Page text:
Louisiana Public Broadcasting presents “Native Waters: A Chitimacha Recollection”
There are different means of knowing and remembering, and they are not mutually exclusive.
Through a small tribe known as “the People of Many Waters,” a new high definition Louisiana Public Broadcasting documentary offers an alternative way of recalling Native American history — Chitimacha history.
“Native Waters: A Chitimacha Recollection” is the story of these Native Americans who are among the first people of Louisiana and heirs of an unbroken 8,000 year past in their native coastal region of the Atchafalaya Basin of Louisiana. Living off the bounty of one of the richest inland estuaries on the continent, this indigenous nation persists and rejuvenates its culture while losing its ancestral territory to forces other than conquest.
The program airs March 22 at 7 p.m. on Louisiana Public Broadcasting.
“Native Waters: A Chitimacha Recollection,” is a journey into sacred places of the basin with author and keeper of his family’s oral tradition Roger Stouff, a fisherman “descended from a long and distinguished lineage of fishermen within a nation of fishermen,” as he provides native stories, beliefs and perspectives about this important and often overlooked people.
While the tribe’s numbers have decreased to a little more than 1,000 members and their sacred fishing and hunting grounds have been depleted by man-made incursions such as the Atchafalaya River levees following the 1927 Mississippi River flood and the increased sediment and plant life that are slowly filling up their lakes, the tribe has had a cultural renaissance. A grant from Rosetta Stone has allowed the tribe to resurrect their almost forgotten language and teach it to young tribal members in school. The creation of a Cultural Center has allowed the tribe to document many of their historical artifacts including the tribe’s unique baskets.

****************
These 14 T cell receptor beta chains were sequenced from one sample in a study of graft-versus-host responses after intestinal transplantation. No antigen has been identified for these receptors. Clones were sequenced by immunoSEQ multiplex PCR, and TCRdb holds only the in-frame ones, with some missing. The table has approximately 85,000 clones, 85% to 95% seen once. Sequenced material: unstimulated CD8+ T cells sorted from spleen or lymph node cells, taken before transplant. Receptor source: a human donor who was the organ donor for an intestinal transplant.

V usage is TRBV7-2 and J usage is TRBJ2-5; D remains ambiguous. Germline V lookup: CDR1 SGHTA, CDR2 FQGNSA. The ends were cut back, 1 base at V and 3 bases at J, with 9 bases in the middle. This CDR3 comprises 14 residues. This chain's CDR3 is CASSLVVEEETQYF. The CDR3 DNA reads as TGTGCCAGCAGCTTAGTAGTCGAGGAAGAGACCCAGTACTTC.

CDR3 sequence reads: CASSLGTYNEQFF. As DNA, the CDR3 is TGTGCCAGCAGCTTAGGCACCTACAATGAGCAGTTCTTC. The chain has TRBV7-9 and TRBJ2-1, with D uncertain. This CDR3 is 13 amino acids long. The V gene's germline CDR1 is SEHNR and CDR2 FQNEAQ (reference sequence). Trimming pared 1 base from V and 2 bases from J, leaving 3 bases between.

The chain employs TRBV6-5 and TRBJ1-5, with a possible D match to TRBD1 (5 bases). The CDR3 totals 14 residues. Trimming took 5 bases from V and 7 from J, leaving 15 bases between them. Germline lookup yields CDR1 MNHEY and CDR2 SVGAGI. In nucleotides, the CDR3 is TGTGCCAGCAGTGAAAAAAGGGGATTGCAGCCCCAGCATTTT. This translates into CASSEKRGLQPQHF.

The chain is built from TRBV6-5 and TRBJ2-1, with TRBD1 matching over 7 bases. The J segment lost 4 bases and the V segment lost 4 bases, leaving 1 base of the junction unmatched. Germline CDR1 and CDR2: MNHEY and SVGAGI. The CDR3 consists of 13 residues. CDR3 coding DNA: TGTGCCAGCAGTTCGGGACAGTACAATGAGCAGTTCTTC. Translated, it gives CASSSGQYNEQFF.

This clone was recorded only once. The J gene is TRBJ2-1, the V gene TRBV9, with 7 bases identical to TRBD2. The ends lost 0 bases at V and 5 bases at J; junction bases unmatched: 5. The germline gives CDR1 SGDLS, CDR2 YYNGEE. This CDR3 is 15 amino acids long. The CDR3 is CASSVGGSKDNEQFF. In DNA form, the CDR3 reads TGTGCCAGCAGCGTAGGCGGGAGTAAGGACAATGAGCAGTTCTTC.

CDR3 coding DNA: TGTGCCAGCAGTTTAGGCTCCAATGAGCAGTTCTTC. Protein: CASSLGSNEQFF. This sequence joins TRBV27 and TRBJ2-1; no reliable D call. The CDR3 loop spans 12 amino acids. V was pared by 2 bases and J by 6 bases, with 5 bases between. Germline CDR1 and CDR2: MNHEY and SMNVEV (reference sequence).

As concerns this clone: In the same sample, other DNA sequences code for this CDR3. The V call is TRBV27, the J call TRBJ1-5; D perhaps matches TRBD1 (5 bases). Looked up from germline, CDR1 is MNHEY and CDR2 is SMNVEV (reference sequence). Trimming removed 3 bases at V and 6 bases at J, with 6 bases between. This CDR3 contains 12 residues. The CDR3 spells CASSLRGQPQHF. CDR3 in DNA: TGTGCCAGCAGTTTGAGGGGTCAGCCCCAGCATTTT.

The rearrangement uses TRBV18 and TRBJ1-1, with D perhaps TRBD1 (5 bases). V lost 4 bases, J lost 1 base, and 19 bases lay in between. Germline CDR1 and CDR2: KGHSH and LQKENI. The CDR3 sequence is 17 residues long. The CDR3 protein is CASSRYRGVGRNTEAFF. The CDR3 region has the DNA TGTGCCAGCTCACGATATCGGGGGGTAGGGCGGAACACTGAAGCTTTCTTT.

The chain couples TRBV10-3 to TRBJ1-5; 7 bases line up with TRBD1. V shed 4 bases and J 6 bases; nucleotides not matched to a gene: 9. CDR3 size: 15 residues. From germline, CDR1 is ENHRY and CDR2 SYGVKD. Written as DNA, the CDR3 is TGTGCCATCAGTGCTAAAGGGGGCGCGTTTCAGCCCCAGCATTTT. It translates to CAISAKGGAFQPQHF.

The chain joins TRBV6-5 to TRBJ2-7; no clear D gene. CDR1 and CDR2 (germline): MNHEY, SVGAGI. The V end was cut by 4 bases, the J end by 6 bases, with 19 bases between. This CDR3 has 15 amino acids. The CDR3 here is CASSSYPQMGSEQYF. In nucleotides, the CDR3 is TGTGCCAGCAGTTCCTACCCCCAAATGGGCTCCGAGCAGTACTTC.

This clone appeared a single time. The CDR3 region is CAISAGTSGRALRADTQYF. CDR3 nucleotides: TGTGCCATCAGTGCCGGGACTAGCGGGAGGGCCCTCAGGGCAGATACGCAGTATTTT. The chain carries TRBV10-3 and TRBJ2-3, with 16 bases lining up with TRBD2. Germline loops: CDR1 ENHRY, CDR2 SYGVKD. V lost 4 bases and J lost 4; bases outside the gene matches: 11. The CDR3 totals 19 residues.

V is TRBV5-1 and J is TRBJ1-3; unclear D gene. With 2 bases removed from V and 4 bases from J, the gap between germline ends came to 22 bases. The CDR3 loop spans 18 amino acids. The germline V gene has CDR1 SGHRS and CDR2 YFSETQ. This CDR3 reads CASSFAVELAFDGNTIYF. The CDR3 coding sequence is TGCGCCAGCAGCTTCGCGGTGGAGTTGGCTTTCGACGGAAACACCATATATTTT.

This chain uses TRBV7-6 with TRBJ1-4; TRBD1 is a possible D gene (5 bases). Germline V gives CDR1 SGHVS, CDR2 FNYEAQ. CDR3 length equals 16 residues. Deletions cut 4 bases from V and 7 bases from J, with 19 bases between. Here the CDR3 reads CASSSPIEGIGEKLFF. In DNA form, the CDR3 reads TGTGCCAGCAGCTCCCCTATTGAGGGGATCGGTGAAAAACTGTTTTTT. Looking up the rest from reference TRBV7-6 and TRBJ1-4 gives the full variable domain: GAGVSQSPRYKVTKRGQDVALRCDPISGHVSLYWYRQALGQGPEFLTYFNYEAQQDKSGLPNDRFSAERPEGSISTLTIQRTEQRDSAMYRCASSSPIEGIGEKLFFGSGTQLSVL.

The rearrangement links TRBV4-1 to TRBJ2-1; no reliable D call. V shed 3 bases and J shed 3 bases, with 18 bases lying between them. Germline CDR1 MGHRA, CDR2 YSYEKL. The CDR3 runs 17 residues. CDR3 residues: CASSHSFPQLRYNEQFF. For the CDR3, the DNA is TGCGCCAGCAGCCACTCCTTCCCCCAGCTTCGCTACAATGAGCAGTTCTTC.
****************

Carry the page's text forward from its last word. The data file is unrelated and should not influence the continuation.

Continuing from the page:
“The Chitimacha people are fortunate today,” Cultural Director Kimberly Walden said. “We have maintained and preserved and brought back many aspects of our culture and that’s going to continue. We’re on the upswing.”
Stouff agrees that the tribe has been fortunate in many respects; he believes there are major challenges ahead for the “people of many waters.”
“What we’re having is an environmental nightmare that is affecting all of the basin, affecting all of Louisiana,” Stouff said. “For the Chitimacha, literally what we took our name from is vanishing. It is vanishing right under our feet, right under our boats.”
Directed and produced by award-winning LPB Senior Producer Tika Laudun, this documentary was written and narrated by Stouff and co-produced and written with C.E. Richard. LPB’s Rex Fortenberry was the photographer and editor for the program. Special assistance was provided by the Chitimacha Cultural Department and Walden.
“Join us for ‘Native Waters: A Chitimacha Recollection’ as we present our audiences with a vision of one of the most unique natural landscapes in North America and home to the Chitimacha from time immemorial,” Laudun said.